Father wept in ’33, when smoke

from book burning wafted down

Polack Alley in Maspeth.

He knew the line from Heinrich Heine:

Where they burn books,

they will ultimately burn people.

My family huddled in fright

when 267 synagogues were burned

to the ground on Kristallnacht.

Stormtroopers in newsreels

rampaged through the nightmares

of my childhood.

I was frightened to see swastikas painted

on the front door of my synagogue

when I was dismissed from Hebrew School

one afternoon at the age of ten.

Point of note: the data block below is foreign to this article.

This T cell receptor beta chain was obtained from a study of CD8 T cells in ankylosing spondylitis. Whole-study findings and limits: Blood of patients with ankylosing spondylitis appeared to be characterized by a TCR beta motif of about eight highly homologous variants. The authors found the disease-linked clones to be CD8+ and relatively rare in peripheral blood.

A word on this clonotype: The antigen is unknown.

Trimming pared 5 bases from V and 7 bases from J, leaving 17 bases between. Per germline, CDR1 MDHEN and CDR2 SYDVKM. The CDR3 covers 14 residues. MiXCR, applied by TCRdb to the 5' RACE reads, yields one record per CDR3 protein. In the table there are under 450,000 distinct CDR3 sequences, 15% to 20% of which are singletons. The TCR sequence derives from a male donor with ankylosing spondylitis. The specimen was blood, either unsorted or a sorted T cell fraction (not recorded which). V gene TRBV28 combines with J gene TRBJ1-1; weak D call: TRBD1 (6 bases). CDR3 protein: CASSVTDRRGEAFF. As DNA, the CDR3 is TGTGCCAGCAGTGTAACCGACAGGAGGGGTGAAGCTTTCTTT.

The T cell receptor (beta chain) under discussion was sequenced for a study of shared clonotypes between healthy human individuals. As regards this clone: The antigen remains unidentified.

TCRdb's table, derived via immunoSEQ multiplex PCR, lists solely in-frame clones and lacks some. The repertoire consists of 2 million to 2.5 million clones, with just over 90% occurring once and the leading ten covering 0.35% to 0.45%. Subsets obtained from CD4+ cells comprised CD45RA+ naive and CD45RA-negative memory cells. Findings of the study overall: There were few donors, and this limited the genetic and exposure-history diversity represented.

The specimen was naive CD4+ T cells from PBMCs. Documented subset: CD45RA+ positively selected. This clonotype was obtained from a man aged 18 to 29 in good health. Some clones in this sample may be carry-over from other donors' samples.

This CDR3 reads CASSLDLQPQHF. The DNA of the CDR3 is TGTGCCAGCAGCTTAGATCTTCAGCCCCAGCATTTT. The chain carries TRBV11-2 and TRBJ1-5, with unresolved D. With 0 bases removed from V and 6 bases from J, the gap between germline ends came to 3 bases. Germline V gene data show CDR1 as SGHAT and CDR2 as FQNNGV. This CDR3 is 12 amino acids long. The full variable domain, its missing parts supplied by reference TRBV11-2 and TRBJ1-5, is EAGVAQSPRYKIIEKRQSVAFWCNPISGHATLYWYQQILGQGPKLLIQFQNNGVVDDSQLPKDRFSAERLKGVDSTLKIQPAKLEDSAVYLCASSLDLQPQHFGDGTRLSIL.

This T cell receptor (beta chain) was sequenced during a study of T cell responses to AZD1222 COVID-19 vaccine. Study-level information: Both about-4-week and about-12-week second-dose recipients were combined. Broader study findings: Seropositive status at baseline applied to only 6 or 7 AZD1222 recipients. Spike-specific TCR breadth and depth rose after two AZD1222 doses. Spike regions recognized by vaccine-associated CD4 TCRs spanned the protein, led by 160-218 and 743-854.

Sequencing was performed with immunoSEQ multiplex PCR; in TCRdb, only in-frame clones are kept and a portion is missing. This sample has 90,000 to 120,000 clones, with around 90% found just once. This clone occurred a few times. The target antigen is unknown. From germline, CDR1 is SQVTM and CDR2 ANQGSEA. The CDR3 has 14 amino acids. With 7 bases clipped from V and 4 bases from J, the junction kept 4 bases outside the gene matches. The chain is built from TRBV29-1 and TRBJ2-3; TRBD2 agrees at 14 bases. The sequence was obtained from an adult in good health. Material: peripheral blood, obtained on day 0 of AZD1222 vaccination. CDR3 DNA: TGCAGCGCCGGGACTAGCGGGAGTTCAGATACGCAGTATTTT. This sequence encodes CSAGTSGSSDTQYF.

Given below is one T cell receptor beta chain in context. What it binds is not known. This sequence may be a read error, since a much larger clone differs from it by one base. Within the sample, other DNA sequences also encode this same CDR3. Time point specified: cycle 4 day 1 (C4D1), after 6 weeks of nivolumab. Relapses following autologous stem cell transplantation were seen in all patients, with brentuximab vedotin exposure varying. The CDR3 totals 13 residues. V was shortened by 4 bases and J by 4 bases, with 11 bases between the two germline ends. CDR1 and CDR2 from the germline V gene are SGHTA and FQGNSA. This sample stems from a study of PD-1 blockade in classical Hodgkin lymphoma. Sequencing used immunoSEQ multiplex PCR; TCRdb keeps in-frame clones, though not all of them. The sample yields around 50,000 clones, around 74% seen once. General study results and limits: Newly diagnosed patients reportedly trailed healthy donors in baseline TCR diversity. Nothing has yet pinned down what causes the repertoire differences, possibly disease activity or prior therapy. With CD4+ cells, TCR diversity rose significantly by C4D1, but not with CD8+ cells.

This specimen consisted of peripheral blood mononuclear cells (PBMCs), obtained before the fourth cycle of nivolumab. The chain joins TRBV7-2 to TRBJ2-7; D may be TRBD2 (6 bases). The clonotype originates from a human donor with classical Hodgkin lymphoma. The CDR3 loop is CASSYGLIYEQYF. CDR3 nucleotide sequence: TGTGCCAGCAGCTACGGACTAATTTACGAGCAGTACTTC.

Little did I know that on that night in ’39,

twenty-thousand American Bundists

gathered at Madison Square Garden.

I walked home as fast as I could,

but I was confronted by teenage thugs

with snarly faces and missing teeth.

They dragged me into Mt Olivet cemetery,

tied me to a tombstone,

and spray-painted a swastika

on the back of my Loden coat.

As a Jew,

I would never feel safe again.

When my uncle was my age,

he survived a year at Dachau.

As an adult, he never went to sleep

without a full tank of gas in his car,

just in case he had to run.